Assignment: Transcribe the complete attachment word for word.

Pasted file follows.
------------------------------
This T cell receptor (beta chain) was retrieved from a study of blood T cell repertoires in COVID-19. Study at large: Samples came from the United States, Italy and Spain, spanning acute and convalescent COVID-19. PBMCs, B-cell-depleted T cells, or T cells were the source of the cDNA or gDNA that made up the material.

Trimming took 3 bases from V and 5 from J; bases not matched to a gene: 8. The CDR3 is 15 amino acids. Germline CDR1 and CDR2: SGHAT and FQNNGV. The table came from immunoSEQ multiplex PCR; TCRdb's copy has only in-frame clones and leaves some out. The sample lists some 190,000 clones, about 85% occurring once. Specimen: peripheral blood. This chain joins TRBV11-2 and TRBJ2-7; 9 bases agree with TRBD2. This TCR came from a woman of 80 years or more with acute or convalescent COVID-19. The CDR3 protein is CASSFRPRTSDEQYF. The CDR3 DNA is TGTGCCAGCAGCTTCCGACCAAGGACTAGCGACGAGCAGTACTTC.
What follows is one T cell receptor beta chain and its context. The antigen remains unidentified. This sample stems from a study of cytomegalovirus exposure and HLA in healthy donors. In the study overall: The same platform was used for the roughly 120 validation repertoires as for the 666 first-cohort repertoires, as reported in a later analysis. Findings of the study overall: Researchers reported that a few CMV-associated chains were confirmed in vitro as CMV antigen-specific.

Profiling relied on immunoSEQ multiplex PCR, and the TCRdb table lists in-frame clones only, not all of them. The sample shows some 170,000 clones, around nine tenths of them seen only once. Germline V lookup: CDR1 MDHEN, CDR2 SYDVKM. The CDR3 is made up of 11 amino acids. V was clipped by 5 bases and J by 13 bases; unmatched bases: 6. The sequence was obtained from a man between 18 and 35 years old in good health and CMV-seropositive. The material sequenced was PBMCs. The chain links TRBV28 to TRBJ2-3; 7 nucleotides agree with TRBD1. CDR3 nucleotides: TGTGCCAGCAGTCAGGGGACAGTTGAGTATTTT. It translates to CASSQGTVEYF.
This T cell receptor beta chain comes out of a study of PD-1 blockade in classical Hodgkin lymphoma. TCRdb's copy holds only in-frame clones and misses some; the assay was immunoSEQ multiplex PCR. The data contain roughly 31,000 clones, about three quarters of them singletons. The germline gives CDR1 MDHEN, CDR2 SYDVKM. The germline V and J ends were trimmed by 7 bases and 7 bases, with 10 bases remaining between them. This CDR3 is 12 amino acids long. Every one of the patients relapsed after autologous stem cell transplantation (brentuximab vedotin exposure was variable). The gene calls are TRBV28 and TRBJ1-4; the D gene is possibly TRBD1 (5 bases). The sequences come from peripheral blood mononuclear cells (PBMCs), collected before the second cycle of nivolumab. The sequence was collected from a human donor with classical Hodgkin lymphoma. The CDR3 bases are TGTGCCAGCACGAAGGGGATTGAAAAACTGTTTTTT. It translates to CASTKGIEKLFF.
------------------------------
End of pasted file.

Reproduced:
This T cell receptor (beta chain) was retrieved from a study of blood T cell repertoires in COVID-19. Study at large: Samples came from the United States, Italy and Spain, spanning acute and convalescent COVID-19. PBMCs, B-cell-depleted T cells, or T cells were the source of the cDNA or gDNA that made up the material.

Trimming took 3 bases from V and 5 from J; bases not matched to a gene: 8. The CDR3 is 15 amino acids. Germline CDR1 and CDR2: SGHAT and FQNNGV. The table came from immunoSEQ multiplex PCR; TCRdb's copy has only in-frame clones and leaves some out. The sample lists some 190,000 clones, about 85% occurring once. Specimen: peripheral blood. This chain joins TRBV11-2 and TRBJ2-7; 9 bases agree with TRBD2. This TCR came from a woman of 80 years or more with acute or convalescent COVID-19. The CDR3 protein is CASSFRPRTSDEQYF. The CDR3 DNA is TGTGCCAGCAGCTTCCGACCAAGGACTAGCGACGAGCAGTACTTC.
What follows is one T cell receptor beta chain and its context. The antigen remains unidentified. This sample stems from a study of cytomegalovirus exposure and HLA in healthy donors. In the study overall: The same platform was used for the roughly 120 validation repertoires as for the 666 first-cohort repertoires, as reported in a later analysis. Findings of the study overall: Researchers reported that a few CMV-associated chains were confirmed in vitro as CMV antigen-specific.

Profiling relied on immunoSEQ multiplex PCR, and the TCRdb table lists in-frame clones only, not all of them. The sample shows some 170,000 clones, around nine tenths of them seen only once. Germline V lookup: CDR1 MDHEN, CDR2 SYDVKM. The CDR3 is made up of 11 amino acids. V was clipped by 5 bases and J by 13 bases; unmatched bases: 6. The sequence was obtained from a man between 18 and 35 years old in good health and CMV-seropositive. The material sequenced was PBMCs. The chain links TRBV28 to TRBJ2-3; 7 nucleotides agree with TRBD1. CDR3 nucleotides: TGTGCCAGCAGTCAGGGGACAGTTGAGTATTTT. It translates to CASSQGTVEYF.
This T cell receptor beta chain comes out of a study of PD-1 blockade in classical Hodgkin lymphoma. TCRdb's copy holds only in-frame clones and misses some; the assay was immunoSEQ multiplex PCR. The data contain roughly 31,000 clones, about three quarters of them singletons. The germline gives CDR1 MDHEN, CDR2 SYDVKM. The germline V and J ends were trimmed by 7 bases and 7 bases, with 10 bases remaining between them. This CDR3 is 12 amino acids long. Every one of the patients relapsed after autologous stem cell transplantation (brentuximab vedotin exposure was variable). The gene calls are TRBV28 and TRBJ1-4; the D gene is possibly TRBD1 (5 bases). The sequences come from peripheral blood mononuclear cells (PBMCs), collected before the second cycle of nivolumab. The sequence was collected from a human donor with classical Hodgkin lymphoma. The CDR3 bases are TGTGCCAGCACGAAGGGGATTGAAAAACTGTTTTTT. It translates to CASTKGIEKLFF.